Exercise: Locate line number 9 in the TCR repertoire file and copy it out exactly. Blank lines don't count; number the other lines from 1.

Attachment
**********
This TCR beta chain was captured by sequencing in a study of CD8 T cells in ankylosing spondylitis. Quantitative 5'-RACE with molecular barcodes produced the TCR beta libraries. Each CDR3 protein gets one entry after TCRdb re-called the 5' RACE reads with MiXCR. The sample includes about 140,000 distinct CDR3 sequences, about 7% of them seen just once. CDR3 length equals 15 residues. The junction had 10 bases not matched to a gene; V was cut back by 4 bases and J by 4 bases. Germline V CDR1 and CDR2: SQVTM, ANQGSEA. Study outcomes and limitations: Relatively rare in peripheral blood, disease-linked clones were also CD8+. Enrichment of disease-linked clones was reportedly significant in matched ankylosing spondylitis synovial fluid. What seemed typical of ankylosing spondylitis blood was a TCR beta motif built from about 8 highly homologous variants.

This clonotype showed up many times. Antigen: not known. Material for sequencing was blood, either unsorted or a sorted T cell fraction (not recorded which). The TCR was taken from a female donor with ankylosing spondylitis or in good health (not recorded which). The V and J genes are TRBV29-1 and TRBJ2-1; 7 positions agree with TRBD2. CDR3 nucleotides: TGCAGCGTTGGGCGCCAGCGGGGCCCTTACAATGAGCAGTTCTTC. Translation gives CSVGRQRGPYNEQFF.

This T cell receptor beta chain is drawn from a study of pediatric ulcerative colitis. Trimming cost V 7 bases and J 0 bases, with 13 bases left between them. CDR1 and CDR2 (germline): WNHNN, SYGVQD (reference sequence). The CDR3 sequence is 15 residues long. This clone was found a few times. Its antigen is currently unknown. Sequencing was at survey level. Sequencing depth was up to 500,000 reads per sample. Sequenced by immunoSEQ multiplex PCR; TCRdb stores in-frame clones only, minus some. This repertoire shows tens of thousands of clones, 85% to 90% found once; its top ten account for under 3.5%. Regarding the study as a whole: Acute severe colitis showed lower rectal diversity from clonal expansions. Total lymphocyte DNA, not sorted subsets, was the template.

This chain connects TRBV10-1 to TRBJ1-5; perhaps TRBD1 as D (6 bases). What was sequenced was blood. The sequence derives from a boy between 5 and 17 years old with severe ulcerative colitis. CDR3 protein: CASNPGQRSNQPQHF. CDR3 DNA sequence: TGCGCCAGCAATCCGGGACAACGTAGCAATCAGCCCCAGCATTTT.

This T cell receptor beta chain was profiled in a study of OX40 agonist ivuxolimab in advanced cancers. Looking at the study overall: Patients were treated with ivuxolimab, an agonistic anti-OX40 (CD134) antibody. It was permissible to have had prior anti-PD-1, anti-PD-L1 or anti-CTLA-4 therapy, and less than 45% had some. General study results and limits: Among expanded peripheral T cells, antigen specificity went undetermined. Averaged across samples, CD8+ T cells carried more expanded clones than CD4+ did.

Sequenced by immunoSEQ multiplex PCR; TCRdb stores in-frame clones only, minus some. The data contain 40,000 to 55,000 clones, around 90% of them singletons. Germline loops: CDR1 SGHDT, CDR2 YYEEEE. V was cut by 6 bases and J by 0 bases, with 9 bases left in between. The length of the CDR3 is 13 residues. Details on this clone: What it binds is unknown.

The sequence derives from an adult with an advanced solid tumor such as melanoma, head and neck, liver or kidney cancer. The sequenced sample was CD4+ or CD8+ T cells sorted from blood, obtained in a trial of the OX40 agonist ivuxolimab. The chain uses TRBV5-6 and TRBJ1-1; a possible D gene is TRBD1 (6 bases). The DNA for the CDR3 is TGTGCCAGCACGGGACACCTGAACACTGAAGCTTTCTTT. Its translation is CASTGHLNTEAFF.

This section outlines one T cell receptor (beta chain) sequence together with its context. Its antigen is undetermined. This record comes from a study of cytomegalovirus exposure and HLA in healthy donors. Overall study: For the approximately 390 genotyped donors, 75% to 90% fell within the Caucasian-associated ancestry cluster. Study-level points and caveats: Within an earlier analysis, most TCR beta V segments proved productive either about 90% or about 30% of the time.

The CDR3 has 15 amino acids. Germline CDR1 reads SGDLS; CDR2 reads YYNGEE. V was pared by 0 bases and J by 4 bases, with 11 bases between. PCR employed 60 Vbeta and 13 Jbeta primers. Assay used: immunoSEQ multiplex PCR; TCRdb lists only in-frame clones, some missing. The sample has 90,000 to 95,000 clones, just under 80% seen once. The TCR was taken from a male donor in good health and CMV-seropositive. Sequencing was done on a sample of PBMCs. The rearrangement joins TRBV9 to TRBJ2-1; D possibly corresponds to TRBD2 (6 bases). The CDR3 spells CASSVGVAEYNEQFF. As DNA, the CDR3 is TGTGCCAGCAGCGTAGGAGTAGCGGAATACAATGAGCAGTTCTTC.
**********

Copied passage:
The CDR3 has 15 amino acids. Germline CDR1 reads SGDLS; CDR2 reads YYNGEE. V was pared by 0 bases and J by 4 bases, with 11 bases between. PCR employed 60 Vbeta and 13 Jbeta primers. Assay used: immunoSEQ multiplex PCR; TCRdb lists only in-frame clones, some missing. The sample has 90,000 to 95,000 clones, just under 80% seen once. The TCR was taken from a male donor in good health and CMV-seropositive. Sequencing was done on a sample of PBMCs. The rearrangement joins TRBV9 to TRBJ2-1; D possibly corresponds to TRBD2 (6 bases). The CDR3 spells CASSVGVAEYNEQFF. As DNA, the CDR3 is TGTGCCAGCAGCGTAGGAGTAGCGGAATACAATGAGCAGTTCTTC.